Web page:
The downfall of civilization & the attempt to fix it: the weekly chatter.
I recently had two appearances on Dave Barron’s program, Investigating Community Resilience. Our discussions touched upon the fragility of the transportation system, simple alternatives, roundabouts, how it is interconnected to public space issues and how our values are reflected in the current infrastructure. It’s nerve-racking being on camera; there’s no delete or strike-through button! He has also aired shows on farming, ecological issues, governance and the role of art & culture with Seth Bernard.
- Yesterday’s post was about sidewalk riding, not the best place for bikes. Still, cops often tell cyclists to get on the sidewalk, like this LA cop who then turned around and issued tickets. Poor form, dude.
- Traverse City has only 3-miles of bike lanes, on over 70 miles of streets. We’re way behind & falling further. Ann Arbor gets federal funds for more bike lanes.
- Some reasons to contemplate why the car has ruined civilization; not many of them can be solved through technology–sorry hybrid supporters. A sticker won’t help much either. —–>
- MDOT director Kurk Steudle’s letter to employees explaining new Complete Streets. This legislative analysis (PDF) also helps to explain the impact. As long as we are talking about Department of Transportation, “Can DOT’s help combat obesity?
- As the K-Zoo oil spill continues, Doug Stanton’s “What the River Dragged in” aims to broaden the discussion & bring it home.-Thanks Doug. And, lest we think the BP Gulf of Mexico Disaster is over, now comes the complicated story: the deep scattering layer.
- What is it with some people? A gubernatorial candidate claims global conspiracy over walkable communities & this guy in Boston has spent over $40-grand fighting bike lanes.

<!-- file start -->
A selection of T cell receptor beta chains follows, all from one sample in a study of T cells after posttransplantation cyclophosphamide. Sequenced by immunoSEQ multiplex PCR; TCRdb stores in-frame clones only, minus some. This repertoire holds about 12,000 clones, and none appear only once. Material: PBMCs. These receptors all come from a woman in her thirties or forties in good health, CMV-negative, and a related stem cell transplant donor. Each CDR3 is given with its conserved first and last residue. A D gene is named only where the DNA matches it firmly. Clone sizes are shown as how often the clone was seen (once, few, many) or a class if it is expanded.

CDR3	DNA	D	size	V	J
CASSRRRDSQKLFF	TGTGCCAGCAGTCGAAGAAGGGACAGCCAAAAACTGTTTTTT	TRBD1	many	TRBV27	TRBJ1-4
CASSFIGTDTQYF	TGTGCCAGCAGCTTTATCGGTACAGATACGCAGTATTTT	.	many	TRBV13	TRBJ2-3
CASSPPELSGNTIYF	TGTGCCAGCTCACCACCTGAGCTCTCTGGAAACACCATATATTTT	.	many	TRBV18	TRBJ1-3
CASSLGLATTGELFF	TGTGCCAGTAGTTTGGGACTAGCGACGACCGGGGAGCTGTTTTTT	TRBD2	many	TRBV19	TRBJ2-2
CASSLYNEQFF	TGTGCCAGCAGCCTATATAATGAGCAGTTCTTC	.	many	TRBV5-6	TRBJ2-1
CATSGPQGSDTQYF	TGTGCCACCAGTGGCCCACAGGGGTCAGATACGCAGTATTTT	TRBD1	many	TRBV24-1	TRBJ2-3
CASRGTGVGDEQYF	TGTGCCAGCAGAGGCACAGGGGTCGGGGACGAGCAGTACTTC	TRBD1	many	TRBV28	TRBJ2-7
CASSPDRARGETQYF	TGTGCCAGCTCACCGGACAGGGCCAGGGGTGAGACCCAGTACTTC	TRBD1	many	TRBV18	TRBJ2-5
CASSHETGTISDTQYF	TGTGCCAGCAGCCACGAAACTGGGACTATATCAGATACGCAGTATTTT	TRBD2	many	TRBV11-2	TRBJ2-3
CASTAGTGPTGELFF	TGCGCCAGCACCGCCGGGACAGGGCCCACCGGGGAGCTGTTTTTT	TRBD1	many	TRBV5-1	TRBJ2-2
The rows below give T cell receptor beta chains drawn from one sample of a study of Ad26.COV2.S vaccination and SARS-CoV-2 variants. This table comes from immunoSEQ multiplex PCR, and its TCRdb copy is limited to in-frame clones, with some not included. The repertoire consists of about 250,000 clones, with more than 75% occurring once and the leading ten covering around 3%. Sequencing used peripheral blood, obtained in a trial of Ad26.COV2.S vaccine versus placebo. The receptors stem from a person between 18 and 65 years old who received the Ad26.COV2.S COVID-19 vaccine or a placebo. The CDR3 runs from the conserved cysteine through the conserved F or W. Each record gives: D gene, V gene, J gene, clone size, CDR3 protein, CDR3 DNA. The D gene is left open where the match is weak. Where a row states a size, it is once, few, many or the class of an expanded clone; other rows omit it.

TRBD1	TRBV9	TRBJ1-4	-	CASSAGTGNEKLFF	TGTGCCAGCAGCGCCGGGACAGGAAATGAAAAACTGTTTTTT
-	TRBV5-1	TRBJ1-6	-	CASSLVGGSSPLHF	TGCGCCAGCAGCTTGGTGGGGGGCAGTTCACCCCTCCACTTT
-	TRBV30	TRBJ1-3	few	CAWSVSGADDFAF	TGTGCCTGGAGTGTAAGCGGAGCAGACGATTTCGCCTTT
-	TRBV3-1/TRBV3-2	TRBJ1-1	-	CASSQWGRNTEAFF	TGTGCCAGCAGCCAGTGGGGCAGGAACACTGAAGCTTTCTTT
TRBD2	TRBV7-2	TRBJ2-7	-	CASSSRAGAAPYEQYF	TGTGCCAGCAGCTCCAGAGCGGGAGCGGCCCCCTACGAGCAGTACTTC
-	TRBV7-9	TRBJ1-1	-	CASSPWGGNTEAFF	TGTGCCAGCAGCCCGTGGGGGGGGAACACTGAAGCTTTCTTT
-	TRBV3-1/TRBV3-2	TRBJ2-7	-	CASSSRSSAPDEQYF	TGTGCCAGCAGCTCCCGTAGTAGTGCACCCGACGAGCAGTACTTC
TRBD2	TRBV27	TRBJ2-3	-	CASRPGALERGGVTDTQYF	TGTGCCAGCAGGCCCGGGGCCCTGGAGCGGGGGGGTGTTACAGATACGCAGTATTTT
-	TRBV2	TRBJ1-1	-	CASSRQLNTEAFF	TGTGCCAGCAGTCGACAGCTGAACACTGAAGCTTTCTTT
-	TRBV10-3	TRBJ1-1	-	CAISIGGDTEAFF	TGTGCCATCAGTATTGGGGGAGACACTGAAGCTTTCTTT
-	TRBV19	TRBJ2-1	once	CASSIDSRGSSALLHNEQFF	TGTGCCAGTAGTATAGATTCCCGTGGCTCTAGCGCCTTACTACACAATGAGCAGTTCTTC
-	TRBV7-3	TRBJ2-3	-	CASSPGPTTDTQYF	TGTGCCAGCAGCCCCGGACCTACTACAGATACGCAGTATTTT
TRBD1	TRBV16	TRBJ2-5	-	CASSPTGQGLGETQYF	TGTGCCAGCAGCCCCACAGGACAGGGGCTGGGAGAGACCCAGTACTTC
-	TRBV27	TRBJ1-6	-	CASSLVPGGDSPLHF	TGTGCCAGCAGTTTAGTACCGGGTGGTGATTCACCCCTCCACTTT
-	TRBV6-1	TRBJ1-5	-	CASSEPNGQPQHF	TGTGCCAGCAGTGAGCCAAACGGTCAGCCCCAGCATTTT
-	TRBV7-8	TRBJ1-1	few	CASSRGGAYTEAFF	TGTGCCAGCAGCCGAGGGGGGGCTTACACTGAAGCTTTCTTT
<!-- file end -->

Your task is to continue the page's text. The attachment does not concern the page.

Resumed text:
- They just do it better. Comparisons of Dutch and British Streets: same, but different. A View from the Cycle Path has a growing list of reasons used to argue the “it can’t happen here” argument.
- This new bus system in China, at first looked odd, but really makes some sense.
- How does your city treat its ordinary spaces? The article explains how London doesn’t just focus on the core attractions, but tries to add features throughout the city.
To wrap, a parting shot of Traverse City’s most recently completed road project on Bates Ave. along the TART Trail. The project, that turned a longtime dirt road into a paved one, didn’t have anything else slated in terms of improvements, however, the little connector to the trail (shown below) was mentioned by a resident at a planning commission meeting as a small bonus feature. Why wouldn’t you put something like this in? It turns out staff was listening. Thank you staff!
Next-up, let’s see if we can turn that narrow stretch of dirt (soon to be grass=more city mowing) into a native plant garden.
Have a weekend.